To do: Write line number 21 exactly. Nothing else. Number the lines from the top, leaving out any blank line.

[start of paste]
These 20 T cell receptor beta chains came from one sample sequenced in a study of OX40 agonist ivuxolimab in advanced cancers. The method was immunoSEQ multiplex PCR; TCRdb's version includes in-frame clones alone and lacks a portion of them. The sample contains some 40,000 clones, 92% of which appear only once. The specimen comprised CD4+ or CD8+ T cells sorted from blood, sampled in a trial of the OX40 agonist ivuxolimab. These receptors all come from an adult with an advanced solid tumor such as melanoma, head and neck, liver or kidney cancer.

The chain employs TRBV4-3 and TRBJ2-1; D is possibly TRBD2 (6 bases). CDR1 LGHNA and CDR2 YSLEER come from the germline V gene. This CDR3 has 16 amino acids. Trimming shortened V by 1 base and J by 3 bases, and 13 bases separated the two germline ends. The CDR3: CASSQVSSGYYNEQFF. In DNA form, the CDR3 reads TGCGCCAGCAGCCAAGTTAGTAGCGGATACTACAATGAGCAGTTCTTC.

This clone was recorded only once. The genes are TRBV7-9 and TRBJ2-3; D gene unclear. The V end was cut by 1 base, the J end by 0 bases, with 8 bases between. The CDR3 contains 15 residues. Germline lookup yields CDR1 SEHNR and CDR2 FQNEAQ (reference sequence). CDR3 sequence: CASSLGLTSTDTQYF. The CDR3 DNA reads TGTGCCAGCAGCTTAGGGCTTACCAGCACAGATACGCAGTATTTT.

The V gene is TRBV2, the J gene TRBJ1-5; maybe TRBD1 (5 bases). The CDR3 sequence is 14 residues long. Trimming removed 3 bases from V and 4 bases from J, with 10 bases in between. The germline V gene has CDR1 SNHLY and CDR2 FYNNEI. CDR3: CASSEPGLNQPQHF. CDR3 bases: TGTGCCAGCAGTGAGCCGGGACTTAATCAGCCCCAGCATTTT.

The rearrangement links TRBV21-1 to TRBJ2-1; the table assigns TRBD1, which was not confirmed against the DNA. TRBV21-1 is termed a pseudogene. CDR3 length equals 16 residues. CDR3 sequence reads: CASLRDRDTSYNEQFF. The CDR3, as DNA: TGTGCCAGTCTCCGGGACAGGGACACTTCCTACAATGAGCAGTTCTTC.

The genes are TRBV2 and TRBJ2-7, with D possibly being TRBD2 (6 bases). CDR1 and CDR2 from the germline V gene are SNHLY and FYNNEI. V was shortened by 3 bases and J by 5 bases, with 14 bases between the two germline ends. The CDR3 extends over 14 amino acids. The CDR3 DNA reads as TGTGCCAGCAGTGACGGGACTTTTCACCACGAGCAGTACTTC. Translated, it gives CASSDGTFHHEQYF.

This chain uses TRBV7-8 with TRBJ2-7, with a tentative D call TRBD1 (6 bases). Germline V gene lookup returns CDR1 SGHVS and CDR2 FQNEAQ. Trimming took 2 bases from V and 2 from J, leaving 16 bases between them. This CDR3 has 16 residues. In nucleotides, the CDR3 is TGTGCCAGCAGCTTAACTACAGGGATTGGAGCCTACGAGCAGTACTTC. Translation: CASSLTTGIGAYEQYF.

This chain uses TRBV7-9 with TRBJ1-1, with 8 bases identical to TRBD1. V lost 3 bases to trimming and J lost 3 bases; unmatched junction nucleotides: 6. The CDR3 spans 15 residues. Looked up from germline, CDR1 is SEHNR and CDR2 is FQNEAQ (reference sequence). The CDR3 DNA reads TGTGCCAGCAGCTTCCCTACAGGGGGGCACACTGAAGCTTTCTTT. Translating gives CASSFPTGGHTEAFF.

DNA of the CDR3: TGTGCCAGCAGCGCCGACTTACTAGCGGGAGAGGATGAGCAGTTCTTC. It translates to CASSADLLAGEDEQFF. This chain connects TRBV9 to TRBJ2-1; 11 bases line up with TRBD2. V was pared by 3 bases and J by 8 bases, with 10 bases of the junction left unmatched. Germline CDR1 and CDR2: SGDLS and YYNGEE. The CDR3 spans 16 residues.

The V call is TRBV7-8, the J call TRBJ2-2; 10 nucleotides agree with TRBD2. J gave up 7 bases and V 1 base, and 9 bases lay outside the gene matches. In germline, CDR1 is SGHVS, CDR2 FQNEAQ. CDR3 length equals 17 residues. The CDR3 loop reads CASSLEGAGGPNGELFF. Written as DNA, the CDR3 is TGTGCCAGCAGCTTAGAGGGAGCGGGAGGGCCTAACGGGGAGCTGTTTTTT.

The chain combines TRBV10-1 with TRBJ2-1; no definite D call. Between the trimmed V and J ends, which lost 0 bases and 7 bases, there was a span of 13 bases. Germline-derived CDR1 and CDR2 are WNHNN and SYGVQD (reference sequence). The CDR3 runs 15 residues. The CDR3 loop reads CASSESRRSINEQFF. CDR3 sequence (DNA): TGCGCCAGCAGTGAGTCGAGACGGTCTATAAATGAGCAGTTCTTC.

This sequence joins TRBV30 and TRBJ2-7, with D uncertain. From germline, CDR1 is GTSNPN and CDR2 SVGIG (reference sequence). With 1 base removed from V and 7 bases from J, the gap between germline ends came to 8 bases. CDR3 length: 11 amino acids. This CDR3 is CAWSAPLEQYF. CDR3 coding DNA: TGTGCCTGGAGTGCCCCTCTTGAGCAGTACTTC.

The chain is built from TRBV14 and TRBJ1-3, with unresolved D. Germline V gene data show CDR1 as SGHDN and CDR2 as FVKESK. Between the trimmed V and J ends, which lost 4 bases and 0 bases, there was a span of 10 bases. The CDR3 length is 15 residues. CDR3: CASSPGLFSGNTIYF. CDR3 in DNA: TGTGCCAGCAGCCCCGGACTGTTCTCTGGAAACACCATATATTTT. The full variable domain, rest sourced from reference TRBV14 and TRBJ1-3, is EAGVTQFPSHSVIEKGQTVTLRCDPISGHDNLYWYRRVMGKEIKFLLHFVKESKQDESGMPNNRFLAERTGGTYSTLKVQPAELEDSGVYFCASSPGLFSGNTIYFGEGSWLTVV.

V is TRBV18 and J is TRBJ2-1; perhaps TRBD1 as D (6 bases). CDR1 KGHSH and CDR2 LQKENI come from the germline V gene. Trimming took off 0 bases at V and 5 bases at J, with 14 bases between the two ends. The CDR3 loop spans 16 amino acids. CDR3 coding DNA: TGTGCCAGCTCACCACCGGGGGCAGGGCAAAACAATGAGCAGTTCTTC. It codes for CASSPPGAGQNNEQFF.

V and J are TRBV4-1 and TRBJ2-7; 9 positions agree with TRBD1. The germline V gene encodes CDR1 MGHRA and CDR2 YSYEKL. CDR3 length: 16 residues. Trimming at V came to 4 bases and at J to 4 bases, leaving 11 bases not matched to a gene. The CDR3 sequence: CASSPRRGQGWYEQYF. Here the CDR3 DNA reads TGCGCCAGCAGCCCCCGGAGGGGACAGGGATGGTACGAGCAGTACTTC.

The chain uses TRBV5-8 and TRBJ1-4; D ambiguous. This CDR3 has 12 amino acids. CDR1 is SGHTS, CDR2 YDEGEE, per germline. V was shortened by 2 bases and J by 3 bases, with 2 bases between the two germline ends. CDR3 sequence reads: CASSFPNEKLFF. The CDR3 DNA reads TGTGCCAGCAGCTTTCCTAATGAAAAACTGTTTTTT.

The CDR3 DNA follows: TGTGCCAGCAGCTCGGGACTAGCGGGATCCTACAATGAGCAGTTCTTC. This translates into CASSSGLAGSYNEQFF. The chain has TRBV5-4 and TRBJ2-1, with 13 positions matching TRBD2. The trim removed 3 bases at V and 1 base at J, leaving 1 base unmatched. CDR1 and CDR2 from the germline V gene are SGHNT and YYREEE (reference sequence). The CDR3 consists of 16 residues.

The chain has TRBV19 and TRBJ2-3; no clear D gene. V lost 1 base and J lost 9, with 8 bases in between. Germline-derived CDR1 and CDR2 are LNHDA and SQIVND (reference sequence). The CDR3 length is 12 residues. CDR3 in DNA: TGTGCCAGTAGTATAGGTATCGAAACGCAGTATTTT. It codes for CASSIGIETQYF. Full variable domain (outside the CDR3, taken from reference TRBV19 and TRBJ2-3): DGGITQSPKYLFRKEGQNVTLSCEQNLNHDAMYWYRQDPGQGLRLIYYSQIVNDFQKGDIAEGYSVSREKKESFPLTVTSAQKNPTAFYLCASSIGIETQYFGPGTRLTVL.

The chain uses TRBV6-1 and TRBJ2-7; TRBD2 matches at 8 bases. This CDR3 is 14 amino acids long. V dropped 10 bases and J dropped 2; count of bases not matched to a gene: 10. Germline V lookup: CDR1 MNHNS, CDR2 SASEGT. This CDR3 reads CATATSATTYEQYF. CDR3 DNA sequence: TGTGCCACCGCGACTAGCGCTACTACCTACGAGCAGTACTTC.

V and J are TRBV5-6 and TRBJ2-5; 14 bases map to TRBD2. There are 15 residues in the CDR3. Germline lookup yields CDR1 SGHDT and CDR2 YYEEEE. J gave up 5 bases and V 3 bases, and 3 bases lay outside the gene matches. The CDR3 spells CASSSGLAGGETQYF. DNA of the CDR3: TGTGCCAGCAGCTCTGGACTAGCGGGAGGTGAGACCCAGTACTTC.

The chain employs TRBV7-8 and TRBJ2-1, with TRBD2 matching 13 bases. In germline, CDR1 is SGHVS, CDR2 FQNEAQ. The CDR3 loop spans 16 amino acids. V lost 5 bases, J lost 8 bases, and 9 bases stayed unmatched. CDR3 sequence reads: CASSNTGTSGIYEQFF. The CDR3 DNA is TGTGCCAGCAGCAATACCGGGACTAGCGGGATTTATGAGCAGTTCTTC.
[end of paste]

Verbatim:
The chain employs TRBV7-8 and TRBJ2-1, with TRBD2 matching 13 bases. In germline, CDR1 is SGHVS, CDR2 FQNEAQ. The CDR3 loop spans 16 amino acids. V lost 5 bases, J lost 8 bases, and 9 bases stayed unmatched. CDR3 sequence reads: CASSNTGTSGIYEQFF. The CDR3 DNA is TGTGCCAGCAGCAATACCGGGACTAGCGGGATTTATGAGCAGTTCTTC.